Bliss was wrong about the man. He had noticed her, three times in fact, if he counted this one. Devon had come along to the café to have coffee and read the minutes of the latest council meeting in some kind of peace. He had seen her in her car waiting at the traffic lights on the bridge. He had to admit it was the car that first caught his eye, the big black crystal finished Jeep, just the sort of thing he liked. Then he had looked at who was driving it, because it was new, if he was not mistaken.
He had seen Bliss who was looking away to her right at something. Her dark hair was falling in a messy, windswept way from a large tortoiseshell colored hair clip. She was wearing white sunglasses and then she was driving away. Devon had watched and then entered the café. They knew him there, and he always had the same coffee order, paying and taking it out to a table himself. He talked briefly with a couple of the wait staff and the cashier as he paid, about the lovely weather and the prospect of it continuing for the next week. There was a fete and a spring ball in a couple of days and Devon knew they were important events for the town.
He had taken a table facing away from the road and in the shade cast by the café building. He opened the folder containing the minutes he wanted to read, drank some of his coffee, and sighing, started reading. He was angry with some of the decisions taken at this meeting. As he read about them, his feelings grew, although he knew that it was more disappointment than real anger that he felt. He took out his cell phone and rang one of the other council members. Complaining bitterly about the decisions, he spent fifteen minutes on the phone and then drank his coffee down. It was cold and he wanted a pencil. He went back into the café and got more coffee. He borrowed a pencil from the jar of them that the wait staff used and once more went outside to read the minutes. He intended noting his feelings by each point in the document.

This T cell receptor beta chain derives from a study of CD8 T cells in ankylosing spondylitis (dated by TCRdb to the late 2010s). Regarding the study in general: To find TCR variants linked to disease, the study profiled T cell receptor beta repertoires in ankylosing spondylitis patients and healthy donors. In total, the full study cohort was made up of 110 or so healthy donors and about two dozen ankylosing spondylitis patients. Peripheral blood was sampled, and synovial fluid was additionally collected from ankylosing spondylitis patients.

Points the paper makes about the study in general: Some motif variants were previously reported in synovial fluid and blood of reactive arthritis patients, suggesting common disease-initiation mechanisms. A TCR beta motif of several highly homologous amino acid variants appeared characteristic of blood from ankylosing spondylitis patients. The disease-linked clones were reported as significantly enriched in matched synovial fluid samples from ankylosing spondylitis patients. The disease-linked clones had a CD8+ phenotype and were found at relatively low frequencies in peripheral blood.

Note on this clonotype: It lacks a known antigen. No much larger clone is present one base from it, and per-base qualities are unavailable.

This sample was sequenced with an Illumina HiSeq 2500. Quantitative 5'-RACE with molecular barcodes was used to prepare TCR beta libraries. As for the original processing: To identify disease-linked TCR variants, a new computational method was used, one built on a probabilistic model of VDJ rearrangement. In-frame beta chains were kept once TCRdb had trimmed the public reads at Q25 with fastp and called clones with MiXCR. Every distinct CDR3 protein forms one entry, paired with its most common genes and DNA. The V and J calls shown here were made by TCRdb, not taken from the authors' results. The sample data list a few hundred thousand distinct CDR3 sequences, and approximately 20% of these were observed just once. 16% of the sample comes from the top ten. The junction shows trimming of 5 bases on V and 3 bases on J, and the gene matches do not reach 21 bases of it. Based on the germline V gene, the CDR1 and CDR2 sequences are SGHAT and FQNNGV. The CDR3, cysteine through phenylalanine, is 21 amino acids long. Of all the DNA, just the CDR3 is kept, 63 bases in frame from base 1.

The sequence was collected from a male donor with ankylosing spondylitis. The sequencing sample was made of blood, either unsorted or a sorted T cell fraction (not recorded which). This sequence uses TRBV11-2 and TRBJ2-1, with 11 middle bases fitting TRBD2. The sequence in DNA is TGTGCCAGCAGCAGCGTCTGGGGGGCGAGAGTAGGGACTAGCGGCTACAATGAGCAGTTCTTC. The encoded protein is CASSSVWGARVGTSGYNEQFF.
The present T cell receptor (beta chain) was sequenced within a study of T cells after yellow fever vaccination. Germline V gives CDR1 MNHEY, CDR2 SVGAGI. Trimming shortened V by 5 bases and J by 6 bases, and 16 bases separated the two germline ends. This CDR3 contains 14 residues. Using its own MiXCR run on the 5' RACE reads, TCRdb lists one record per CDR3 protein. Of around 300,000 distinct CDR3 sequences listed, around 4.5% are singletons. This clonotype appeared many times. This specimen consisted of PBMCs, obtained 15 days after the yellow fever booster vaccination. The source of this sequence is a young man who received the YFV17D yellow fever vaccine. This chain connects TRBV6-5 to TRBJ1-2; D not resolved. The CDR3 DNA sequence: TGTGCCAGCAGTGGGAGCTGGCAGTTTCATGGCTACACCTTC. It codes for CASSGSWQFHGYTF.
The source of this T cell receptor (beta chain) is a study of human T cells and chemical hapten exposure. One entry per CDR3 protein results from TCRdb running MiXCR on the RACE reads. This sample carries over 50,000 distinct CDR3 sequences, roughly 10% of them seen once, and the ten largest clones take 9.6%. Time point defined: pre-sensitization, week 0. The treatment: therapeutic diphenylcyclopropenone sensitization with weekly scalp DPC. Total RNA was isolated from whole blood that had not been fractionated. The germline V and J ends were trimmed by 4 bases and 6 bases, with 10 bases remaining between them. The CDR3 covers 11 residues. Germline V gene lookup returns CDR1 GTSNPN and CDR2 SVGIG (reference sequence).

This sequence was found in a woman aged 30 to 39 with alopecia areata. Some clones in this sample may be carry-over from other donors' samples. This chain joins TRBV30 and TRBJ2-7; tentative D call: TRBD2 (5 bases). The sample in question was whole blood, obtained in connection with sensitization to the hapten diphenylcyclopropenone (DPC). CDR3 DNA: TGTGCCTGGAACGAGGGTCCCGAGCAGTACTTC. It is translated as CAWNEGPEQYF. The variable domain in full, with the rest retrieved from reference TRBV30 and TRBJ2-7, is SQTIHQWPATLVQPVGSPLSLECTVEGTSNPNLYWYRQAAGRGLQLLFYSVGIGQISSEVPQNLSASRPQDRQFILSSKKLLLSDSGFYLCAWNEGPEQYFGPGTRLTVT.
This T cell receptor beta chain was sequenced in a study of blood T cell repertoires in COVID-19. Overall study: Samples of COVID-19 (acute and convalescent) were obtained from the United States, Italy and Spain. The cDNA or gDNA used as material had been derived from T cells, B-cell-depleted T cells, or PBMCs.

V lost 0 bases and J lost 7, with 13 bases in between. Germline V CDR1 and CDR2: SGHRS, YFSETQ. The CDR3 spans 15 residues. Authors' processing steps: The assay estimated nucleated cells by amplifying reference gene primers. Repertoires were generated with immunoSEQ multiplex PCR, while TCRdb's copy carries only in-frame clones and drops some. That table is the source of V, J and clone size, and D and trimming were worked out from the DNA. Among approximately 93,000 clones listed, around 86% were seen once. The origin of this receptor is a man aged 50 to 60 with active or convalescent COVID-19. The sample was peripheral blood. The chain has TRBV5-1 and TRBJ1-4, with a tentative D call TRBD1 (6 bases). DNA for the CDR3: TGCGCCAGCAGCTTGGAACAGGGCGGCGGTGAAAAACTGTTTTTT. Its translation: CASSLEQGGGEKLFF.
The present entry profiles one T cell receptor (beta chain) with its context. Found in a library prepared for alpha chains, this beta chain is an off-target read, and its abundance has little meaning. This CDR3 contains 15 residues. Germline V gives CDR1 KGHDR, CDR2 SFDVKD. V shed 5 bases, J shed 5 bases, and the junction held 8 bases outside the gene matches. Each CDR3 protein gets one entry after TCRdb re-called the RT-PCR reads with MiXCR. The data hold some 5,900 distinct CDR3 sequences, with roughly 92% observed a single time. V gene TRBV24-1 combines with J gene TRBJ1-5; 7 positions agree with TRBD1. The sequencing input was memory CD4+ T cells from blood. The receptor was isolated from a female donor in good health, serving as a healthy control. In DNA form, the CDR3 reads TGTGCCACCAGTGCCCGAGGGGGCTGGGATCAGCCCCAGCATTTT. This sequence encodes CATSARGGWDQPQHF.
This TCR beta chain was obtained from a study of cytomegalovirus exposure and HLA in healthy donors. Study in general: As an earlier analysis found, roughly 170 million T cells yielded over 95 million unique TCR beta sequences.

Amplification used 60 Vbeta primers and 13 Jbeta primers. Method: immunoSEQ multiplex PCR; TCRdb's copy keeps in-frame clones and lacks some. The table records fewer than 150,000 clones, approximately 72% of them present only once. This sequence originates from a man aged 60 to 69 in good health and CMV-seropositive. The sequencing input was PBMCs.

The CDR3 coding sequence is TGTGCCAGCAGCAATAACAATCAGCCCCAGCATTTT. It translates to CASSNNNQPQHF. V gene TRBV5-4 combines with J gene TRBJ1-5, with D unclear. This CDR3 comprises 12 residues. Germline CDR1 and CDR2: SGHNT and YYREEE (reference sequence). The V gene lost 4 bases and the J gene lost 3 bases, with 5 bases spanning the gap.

Devon had been reading for five minutes when a friend of his, seeing him there, took a seat at the table and they talked about what was happening in their lives for about a half hour.
When his friend had gone Devon sighed and pushed the folder away from himself leaning back in his chair, and looking up at the blue sky, and wisps of cloud that were drifting slowly along. Perhaps he was being too emotional about the council meeting and the decisions after all, because ultimately he cared for, and respected the council members. He pulled the folder close again as he thought about this. His coffee cup rattled as the folder grazed it, and he decided that one more cup would see him through reading the minutes and then he would leave. He got up and gave the pencil back as he paid for this third cup of coffee, the cashier making some joke about how much of the stuff Devon drank.
As he put the cup down and glanced up at the bridge over the river, he saw Bliss again. He knew it was the young woman who had been driving the Jeep. Her hair was still trailing down from its clip, and she was wearing the white square sunglasses. Maybe Wayfarers he thought. Her T-shirt had a scoop neck and skimmed the top of her low cut jeans. The sleeves of the T-shirt reached just down past her elbows. It was a ballet style and Devon knew this. He knew quite a bit about fashion because of his sister Marguerite. This young woman piqued his interest, and he felt sparks of some emotion; she was coming this way. He turned to his table and sat down in front of his folder and coffee cup.
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